clear ideas, there is no other alternative than to view the three as distinct but incomprehensible existences. Consciousness reveals itself through matter and energy. Energy reveals itself through matter and consciousness. Matter reveals itself through energy and consciousness. Take away any one of the three and the other would be unknown. How could we know matter but for vibrations? How could we know energy but for matter? How could we know consciousness but for sensations induced by energy? No one of these can be known without the other. Mr. Fiske's world of pure consciousness is as inconceivable as a world of motion where there is nothing to move. We do not and cannot know what the substance of matter is. We only know the sensations it produces in us through its vibrations. The theory that assumes the existence of matter is accepted because no other will explain our experiences. We meet precisely the same difficulties when we assert that matter is the result of the combination of consciousness and energy, or that energy is the result of the combination of consciousness and matter, as when we declare that consciousness is the result of matter and energy. Let any person attempt to conceive of whatever pair he may choose of this trinity producing the third and he will find every effort in vain. Take them pair by pair, and the difficulty will be the same in every pair, thus revealing a common guarantee for the identity of each as distinct from the other. Men talk glibly of the production of consciousness by organization, but the words are mere meaningless jargon. When we see what is meant by such an expression, we shall learn that the idea has equal lucidity with that of a round square. Evolution deals only with the forms of this trinity. Forms evolve, but the substances are eternal. As dissolution follows evolution, the forms of each are resolved into their elements, to be refashioned again into new forms. Matter may form a tree, a crystal, a man, or a world; energy may form heat, light, electricity, or sound; and consciousness may be fashioned into memory, intellect, color, or emotion. These are the transient manifestations of the enduring verities.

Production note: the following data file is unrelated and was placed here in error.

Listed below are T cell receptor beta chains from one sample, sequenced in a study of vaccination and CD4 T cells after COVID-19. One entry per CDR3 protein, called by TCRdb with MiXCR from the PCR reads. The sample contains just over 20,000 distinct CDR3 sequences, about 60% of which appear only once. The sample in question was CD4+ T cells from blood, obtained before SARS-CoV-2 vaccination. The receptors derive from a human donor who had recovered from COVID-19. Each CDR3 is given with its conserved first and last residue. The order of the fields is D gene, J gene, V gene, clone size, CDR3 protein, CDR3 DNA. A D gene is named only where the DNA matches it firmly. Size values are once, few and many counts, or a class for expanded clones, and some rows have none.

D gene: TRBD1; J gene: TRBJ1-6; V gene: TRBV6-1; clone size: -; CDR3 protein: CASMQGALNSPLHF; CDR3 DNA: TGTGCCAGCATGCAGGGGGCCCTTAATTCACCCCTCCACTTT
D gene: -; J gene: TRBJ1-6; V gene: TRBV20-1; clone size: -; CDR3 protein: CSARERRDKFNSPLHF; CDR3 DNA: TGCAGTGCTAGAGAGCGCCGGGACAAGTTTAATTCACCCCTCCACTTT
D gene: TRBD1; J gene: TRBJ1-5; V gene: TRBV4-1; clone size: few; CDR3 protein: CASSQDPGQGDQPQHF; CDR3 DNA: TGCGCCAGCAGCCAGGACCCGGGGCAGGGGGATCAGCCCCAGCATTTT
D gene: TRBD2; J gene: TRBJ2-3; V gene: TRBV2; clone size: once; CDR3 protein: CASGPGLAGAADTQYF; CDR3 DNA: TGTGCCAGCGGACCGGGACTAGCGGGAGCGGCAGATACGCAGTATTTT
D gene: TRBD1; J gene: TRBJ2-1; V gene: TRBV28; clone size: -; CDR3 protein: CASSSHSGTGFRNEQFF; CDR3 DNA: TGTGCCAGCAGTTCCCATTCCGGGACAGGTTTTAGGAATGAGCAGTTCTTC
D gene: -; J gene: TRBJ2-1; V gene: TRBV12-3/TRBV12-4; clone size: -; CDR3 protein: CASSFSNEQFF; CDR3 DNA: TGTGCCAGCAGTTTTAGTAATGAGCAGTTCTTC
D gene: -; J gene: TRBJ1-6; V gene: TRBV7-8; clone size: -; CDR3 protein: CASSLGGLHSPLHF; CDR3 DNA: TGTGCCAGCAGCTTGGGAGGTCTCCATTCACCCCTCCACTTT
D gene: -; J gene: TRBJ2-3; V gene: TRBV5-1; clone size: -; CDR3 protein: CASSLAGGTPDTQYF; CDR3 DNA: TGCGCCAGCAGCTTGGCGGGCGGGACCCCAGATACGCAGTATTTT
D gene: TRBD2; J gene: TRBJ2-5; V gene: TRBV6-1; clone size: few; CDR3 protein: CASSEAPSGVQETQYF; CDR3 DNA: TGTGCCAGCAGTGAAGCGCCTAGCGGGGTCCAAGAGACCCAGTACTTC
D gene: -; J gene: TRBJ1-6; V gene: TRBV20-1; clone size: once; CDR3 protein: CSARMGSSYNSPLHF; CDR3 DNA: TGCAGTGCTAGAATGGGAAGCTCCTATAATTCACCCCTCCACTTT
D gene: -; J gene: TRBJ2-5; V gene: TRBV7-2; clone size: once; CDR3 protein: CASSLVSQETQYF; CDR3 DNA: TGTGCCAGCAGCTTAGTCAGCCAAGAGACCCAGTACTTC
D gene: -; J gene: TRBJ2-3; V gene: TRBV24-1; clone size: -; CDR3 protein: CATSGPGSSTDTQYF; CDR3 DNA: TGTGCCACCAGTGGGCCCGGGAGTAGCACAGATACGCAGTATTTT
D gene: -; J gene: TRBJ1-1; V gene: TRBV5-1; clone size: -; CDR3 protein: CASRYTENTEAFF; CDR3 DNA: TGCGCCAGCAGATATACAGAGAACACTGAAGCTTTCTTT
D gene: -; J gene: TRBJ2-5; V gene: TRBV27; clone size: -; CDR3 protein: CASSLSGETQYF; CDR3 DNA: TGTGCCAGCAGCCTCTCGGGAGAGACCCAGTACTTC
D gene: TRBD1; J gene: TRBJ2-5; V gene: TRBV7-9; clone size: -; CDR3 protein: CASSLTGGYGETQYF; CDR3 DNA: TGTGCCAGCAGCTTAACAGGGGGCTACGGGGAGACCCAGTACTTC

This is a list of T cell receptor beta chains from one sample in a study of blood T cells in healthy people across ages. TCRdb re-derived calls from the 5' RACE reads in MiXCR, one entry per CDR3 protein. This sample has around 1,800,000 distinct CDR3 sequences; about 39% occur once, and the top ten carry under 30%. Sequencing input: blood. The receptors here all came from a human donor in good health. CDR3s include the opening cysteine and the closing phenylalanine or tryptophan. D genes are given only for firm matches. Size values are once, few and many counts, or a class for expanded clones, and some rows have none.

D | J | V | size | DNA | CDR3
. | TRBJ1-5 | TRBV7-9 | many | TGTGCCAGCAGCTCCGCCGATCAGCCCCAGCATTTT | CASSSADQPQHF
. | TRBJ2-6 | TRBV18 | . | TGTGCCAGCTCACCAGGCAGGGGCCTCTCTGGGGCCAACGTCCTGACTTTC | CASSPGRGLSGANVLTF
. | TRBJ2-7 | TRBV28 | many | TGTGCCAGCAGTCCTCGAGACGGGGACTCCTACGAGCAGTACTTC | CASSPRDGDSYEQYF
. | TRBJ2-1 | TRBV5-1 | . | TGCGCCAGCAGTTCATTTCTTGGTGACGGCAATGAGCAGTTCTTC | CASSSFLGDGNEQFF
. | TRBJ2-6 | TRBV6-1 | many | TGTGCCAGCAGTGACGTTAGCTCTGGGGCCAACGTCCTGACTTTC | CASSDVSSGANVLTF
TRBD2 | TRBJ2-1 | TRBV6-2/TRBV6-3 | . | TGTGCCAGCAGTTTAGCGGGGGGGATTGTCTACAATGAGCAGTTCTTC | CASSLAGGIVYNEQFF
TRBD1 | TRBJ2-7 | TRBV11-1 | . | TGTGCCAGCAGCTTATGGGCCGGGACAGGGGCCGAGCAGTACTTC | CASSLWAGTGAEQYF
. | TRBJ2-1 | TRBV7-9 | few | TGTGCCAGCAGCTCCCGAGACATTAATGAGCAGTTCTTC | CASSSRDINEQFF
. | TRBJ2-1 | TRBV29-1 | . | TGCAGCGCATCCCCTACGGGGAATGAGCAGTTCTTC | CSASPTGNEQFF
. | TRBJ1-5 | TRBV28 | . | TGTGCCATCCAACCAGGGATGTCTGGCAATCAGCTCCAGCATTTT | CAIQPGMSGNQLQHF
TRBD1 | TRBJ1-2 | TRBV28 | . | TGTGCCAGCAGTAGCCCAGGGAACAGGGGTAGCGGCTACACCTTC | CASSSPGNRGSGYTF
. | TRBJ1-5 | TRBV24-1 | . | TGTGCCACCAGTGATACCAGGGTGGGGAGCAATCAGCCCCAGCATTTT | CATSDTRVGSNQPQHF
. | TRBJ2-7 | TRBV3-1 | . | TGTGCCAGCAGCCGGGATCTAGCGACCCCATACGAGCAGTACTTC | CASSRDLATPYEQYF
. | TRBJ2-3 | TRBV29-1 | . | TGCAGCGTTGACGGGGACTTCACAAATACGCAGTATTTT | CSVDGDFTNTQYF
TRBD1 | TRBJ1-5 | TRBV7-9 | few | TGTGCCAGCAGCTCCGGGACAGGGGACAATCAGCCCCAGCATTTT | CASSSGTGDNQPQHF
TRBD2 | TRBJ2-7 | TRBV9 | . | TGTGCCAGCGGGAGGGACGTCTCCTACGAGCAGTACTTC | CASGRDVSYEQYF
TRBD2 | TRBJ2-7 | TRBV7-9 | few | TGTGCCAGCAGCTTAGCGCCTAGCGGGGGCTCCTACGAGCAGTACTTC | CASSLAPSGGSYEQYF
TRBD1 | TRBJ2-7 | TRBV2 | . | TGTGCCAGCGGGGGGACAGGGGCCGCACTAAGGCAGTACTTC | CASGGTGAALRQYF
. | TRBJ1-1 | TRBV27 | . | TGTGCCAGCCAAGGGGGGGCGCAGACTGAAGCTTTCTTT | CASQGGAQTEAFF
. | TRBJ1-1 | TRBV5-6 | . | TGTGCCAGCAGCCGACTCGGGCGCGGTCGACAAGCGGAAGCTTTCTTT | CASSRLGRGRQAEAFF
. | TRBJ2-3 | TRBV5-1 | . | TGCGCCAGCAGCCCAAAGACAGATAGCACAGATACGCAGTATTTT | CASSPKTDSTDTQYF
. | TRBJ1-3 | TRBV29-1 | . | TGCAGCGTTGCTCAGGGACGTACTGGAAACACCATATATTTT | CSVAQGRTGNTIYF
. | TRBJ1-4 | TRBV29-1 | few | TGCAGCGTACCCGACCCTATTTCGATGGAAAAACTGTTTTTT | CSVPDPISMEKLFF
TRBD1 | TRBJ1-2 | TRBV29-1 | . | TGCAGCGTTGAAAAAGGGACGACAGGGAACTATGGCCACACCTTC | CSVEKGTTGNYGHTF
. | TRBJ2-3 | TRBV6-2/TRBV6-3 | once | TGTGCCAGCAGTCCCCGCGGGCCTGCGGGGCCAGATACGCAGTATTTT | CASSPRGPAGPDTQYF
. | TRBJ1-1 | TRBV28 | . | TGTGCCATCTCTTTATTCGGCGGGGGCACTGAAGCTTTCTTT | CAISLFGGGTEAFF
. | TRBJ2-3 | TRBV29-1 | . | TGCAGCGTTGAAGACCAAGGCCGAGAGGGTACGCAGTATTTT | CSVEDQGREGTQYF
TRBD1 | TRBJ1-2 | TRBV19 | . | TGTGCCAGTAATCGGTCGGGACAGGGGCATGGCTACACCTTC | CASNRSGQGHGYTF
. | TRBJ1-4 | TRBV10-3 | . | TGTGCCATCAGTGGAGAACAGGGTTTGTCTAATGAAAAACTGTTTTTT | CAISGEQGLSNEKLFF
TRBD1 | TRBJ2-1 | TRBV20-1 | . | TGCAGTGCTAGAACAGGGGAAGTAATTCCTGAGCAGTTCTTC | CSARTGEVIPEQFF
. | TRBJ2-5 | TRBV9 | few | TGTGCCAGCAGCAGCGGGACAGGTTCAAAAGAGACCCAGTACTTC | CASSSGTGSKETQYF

Men in prescientific times lost sight of the persistence of matter because they looked upon the form as the reality. When fuel ceased to show a solid, compact form after combustion, they thought it was annihilated. Up to a later date they looked upon the form of energy as the reality, and when that form vanished they were content to declare it as swept from the universe. When motion changed to heat, they thought it was annihilated. The form being destroyed, as that form was mistaken for the reality, they thought the reality had vanished from existence. With broader and more enlightened views this method of reasoning on energy and matter became obsolete, but it still continues to be applied to consciousness. Intellect, memory, or emotion, being put forward for consciousness, how can we refrain from thinking that it goes when these go? As energy determines the form of